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COVID Vaccine, Older Adults: Common Questions Answered

Reviewed by 
Brian Kurtz, DO

Article at a glance

  • With the rapid production and rollout of the coronavirus vaccine, a lot of questions hang that patients want answers to. To learn more about general vaccine questions, such as which vaccines are available and when you can receive them, read this section

  • As with most vaccines, side effects are common as they indicate that a body’s immune system is properly responding. To learn more about the side effects associated with the COVID-19 vaccine and how to relieve them, read this section.

  • Many wonder about the vaccine’s long-term effectiveness and pose many questions surrounding the vaccine’s safety. Through various trials, all approved COVID-19 vaccines have proved to have high efficacy and safety rates. However, research into the vaccines and their success is ongoing as the virus continues to develop. To learn more about the vaccine’s efficacy, read this section.

According to the Center for Disease Control and Prevention (CDC), the coronavirus disproportionately affects older adults due to their weakened immune systems and various comorbid conditions. The majority of hospitalizations are attributed to those 55 and older and nearly all who have died are at least over 50. Due to the serious effects and risks this virus poses to older communities, they have been made the priority on vaccine rollout lists throughout the country. With so many dead and dying in our country and the world, it’s imperative to seniors’ health that they are vaccinated. But first, it’s necessary that they understand the benefits and risks that come along with the COVID-19 vaccination process.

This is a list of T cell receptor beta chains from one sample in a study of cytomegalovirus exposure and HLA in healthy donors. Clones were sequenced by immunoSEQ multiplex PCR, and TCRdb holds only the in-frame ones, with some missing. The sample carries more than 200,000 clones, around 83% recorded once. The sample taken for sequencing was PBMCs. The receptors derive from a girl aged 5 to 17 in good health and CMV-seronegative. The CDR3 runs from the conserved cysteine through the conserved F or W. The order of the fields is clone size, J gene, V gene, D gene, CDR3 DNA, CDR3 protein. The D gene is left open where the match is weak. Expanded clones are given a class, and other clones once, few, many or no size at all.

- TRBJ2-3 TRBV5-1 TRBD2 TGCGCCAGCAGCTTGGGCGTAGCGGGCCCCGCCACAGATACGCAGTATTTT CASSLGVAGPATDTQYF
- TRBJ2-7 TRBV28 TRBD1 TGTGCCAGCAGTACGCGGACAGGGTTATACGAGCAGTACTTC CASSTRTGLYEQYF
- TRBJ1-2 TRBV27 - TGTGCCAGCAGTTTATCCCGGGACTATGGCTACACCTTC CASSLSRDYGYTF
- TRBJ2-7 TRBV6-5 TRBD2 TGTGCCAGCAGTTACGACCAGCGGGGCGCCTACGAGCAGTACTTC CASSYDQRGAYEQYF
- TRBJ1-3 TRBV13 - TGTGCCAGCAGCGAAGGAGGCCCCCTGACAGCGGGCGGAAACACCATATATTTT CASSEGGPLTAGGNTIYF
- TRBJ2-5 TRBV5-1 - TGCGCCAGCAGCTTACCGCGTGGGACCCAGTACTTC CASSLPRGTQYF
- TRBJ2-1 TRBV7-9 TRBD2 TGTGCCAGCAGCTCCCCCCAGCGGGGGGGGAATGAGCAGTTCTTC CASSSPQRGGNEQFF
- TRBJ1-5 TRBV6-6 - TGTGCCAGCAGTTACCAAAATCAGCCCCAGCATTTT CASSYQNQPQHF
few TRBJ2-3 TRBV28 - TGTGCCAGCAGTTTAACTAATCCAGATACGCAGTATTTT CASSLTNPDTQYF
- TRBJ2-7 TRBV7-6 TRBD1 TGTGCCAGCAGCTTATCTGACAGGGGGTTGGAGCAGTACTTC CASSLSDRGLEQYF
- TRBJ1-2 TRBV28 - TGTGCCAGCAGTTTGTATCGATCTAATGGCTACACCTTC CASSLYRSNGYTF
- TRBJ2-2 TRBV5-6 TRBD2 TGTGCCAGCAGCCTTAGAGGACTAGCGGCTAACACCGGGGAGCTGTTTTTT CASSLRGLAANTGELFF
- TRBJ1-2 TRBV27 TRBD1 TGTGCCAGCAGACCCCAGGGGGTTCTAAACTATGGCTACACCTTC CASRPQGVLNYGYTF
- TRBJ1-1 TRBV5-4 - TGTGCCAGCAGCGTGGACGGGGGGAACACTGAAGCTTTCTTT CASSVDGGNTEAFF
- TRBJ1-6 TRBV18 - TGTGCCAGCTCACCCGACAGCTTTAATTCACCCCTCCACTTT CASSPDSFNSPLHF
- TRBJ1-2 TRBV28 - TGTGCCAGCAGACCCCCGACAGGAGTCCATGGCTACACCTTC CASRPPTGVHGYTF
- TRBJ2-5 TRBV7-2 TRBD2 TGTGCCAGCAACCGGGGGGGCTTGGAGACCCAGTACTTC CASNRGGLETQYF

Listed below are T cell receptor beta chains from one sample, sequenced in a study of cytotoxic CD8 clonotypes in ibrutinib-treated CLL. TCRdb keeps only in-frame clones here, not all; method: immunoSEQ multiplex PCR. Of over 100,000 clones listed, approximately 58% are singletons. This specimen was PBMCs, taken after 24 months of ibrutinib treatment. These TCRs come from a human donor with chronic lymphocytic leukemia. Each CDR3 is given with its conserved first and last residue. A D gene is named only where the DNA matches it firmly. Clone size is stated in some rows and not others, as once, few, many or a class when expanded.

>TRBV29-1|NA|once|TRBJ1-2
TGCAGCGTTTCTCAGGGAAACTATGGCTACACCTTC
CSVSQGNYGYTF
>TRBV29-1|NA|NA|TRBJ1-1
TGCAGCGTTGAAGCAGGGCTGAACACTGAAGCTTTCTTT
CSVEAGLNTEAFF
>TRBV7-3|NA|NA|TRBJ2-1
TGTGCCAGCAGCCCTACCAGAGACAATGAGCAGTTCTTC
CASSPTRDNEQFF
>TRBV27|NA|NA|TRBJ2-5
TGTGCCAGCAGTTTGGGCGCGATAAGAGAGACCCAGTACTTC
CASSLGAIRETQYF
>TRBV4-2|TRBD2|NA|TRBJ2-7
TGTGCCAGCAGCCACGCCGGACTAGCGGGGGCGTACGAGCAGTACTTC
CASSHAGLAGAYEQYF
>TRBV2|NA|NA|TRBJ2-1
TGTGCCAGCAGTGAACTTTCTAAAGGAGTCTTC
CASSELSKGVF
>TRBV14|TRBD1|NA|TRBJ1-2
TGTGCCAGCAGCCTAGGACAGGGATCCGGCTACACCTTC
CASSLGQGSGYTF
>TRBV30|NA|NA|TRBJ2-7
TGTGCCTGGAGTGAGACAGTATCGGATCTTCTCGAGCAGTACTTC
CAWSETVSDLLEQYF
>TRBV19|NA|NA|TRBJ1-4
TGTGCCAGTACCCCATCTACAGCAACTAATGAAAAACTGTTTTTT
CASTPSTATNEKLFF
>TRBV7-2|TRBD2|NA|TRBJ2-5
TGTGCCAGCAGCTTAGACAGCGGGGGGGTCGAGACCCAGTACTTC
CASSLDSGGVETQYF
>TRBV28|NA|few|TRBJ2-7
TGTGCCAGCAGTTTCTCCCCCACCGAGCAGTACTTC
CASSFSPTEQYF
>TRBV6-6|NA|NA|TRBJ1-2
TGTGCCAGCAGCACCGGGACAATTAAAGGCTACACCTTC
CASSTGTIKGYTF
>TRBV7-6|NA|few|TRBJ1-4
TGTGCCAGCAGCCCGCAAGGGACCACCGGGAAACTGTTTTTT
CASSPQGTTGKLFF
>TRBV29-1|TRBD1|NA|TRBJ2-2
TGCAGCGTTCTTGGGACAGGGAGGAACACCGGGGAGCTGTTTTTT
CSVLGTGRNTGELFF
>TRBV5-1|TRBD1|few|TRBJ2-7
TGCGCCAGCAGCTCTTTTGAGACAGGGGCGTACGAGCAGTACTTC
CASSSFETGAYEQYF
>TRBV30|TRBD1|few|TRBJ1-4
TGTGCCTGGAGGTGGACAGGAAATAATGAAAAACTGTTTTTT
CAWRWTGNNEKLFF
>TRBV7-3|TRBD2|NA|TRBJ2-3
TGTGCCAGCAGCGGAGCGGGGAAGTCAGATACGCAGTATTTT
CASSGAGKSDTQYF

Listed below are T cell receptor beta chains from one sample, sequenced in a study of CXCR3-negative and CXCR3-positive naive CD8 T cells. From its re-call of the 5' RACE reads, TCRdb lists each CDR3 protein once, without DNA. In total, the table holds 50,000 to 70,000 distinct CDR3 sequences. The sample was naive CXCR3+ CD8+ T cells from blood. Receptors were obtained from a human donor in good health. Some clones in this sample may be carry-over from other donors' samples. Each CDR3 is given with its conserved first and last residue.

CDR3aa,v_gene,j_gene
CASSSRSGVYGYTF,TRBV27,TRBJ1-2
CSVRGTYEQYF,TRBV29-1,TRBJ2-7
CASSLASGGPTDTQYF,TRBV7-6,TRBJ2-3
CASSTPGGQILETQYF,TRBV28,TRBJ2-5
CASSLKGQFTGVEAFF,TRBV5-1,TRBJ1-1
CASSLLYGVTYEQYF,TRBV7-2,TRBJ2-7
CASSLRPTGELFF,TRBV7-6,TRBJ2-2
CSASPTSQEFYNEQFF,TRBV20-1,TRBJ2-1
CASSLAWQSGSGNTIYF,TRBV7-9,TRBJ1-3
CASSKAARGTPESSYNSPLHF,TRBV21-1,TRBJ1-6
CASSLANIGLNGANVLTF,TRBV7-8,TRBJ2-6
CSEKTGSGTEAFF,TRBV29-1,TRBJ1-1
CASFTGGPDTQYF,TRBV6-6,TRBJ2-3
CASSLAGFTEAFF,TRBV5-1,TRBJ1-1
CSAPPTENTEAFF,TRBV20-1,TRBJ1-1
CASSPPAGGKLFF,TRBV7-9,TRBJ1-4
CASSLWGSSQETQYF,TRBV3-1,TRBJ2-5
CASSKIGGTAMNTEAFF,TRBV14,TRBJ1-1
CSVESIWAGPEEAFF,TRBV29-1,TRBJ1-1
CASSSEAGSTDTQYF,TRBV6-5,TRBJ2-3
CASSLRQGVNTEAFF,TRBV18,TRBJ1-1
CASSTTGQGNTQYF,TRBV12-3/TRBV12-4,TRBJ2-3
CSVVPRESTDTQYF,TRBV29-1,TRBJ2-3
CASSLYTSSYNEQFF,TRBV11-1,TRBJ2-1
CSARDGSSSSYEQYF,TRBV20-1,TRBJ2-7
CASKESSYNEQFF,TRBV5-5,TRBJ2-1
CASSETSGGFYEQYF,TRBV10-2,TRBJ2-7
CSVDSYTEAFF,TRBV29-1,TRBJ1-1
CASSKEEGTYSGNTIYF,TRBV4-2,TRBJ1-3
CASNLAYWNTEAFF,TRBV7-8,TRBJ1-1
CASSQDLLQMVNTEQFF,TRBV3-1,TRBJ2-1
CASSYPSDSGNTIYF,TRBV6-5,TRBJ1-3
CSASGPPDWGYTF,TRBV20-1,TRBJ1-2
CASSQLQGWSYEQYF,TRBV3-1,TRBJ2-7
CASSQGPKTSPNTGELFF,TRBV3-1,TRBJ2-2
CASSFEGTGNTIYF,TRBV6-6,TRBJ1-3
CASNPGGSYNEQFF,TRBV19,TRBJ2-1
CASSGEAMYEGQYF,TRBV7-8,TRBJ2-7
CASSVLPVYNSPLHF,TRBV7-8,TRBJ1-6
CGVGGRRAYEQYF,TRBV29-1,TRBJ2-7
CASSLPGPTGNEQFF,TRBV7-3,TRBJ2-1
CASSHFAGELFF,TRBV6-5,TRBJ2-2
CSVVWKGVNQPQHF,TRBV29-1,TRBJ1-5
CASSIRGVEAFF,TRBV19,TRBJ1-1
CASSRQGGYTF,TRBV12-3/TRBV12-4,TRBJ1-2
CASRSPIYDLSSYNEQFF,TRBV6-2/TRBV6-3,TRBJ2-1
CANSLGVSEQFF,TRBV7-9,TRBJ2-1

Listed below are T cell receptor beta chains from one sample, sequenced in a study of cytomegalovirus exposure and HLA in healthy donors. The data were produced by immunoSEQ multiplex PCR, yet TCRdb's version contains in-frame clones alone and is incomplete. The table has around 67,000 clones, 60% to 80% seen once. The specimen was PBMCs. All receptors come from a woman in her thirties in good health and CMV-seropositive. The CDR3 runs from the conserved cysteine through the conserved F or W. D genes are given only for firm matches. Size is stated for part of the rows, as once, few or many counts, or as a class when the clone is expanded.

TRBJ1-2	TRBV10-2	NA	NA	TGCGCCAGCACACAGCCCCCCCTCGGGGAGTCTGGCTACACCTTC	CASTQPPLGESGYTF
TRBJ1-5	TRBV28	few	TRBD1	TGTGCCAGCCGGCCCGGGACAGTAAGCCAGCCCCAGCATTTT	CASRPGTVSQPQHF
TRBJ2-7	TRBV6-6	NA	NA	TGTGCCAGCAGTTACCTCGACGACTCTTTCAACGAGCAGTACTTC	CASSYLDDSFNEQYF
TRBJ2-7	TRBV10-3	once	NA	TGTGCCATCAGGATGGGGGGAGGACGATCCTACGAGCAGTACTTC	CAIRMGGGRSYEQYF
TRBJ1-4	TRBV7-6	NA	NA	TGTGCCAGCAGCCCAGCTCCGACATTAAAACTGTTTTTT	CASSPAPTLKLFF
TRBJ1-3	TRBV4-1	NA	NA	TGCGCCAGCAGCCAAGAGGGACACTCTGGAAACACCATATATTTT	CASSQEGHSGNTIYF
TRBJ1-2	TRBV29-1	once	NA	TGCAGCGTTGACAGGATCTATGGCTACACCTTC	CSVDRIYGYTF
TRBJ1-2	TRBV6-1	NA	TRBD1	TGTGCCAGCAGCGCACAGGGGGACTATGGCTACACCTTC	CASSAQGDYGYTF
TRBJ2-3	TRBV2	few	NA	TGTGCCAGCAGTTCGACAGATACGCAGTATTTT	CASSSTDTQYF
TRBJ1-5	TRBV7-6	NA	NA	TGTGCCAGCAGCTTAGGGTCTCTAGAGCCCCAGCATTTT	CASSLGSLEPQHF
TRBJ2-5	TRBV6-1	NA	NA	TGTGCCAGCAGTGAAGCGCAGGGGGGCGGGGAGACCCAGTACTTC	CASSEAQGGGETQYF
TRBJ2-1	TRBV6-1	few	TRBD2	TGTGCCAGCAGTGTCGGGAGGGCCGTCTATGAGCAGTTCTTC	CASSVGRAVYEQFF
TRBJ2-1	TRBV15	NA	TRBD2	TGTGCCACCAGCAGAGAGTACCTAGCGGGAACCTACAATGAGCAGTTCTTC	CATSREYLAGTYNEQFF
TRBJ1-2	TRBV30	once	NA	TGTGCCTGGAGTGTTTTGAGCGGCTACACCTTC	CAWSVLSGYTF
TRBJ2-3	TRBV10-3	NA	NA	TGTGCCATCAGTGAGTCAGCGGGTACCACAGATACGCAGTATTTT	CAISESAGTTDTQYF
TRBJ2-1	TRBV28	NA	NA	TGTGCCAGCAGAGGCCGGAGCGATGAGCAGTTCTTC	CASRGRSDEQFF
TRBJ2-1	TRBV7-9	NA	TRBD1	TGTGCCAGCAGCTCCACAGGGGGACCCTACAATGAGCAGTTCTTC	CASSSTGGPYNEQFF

Read more about covid vaccines for older adults below to learn how covid vaccines impact those with a weakened immune system such as seniors.

COVID-19 Vaccine and Preventative Care

Preventive care covers any routine service whose goal is to prevent future illnesses, conditions, or diseases. Certain routine services include but are not limited to recommended vaccinations, screenings, and/​or check-ups. Examples of preventive care could be:

  • A patient visiting their dermatologist once a year to screen for any cancerous moles or skin patches to avoid serious illness

  • Getting an annual flu vaccine to increase immune response

  • Patients over the age of 50 getting a colonoscopy to screen for any issues in their colon and avoid any severe illness that could develop from it being infected

Preventive care is a major goal for healthcare professionals because it allows them to help their patients stop any problems before they even begin.

Knowing the benefits of preventive medicine aids a patient in understanding why receiving vaccines such as the COVID-19 vaccine is so crucial. Getting vaccinated helps a patient remain protected from the virus in case they encounter it in the future. Especially for higher-risk patients like adults in certain age groups and those with immunocompromising conditions, this vaccine is crucial as these groups are more likely to develop severe coronavirus symptoms or complications. Not to mention, the sooner every individual can get the coronavirus vaccine, the sooner we as a society can build herd immunity and eventually, eradicate the virus for the better of our collective public health system.

Preventive Care Tips

Understanding preventive care and how to incorporate it into your annual health care plan can be tricky. Here are some tips to guide you while making a yearly care plan and how to incorporate the COVID-19 vaccine into that plan.